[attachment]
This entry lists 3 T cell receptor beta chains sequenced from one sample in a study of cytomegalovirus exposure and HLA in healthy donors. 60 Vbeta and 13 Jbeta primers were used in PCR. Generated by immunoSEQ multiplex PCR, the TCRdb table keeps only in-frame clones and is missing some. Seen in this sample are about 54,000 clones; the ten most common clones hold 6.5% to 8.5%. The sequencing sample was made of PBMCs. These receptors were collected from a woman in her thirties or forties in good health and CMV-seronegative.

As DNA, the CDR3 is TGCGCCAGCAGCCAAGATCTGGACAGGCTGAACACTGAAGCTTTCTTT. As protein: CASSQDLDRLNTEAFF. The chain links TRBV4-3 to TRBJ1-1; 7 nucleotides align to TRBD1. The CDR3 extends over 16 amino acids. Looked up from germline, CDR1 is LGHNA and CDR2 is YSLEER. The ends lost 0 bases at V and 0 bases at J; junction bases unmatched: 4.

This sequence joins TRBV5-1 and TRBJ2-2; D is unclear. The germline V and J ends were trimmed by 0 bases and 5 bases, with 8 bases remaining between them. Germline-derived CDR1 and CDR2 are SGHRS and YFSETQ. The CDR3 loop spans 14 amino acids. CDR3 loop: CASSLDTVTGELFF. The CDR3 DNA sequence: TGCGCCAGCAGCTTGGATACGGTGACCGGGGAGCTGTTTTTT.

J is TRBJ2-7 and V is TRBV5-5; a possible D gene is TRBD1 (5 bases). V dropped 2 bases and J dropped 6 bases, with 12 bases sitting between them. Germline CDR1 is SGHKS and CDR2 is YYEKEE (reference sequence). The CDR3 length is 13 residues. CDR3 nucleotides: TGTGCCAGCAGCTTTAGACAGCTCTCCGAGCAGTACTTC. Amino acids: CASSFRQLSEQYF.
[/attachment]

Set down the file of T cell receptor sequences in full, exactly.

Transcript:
This entry lists 3 T cell receptor beta chains sequenced from one sample in a study of cytomegalovirus exposure and HLA in healthy donors. 60 Vbeta and 13 Jbeta primers were used in PCR. Generated by immunoSEQ multiplex PCR, the TCRdb table keeps only in-frame clones and is missing some. Seen in this sample are about 54,000 clones; the ten most common clones hold 6.5% to 8.5%. The sequencing sample was made of PBMCs. These receptors were collected from a woman in her thirties or forties in good health and CMV-seronegative.

As DNA, the CDR3 is TGCGCCAGCAGCCAAGATCTGGACAGGCTGAACACTGAAGCTTTCTTT. As protein: CASSQDLDRLNTEAFF. The chain links TRBV4-3 to TRBJ1-1; 7 nucleotides align to TRBD1. The CDR3 extends over 16 amino acids. Looked up from germline, CDR1 is LGHNA and CDR2 is YSLEER. The ends lost 0 bases at V and 0 bases at J; junction bases unmatched: 4.

This sequence joins TRBV5-1 and TRBJ2-2; D is unclear. The germline V and J ends were trimmed by 0 bases and 5 bases, with 8 bases remaining between them. Germline-derived CDR1 and CDR2 are SGHRS and YFSETQ. The CDR3 loop spans 14 amino acids. CDR3 loop: CASSLDTVTGELFF. The CDR3 DNA sequence: TGCGCCAGCAGCTTGGATACGGTGACCGGGGAGCTGTTTTTT.

J is TRBJ2-7 and V is TRBV5-5; a possible D gene is TRBD1 (5 bases). V dropped 2 bases and J dropped 6 bases, with 12 bases sitting between them. Germline CDR1 is SGHKS and CDR2 is YYEKEE (reference sequence). The CDR3 length is 13 residues. CDR3 nucleotides: TGTGCCAGCAGCTTTAGACAGCTCTCCGAGCAGTACTTC. Amino acids: CASSFRQLSEQYF.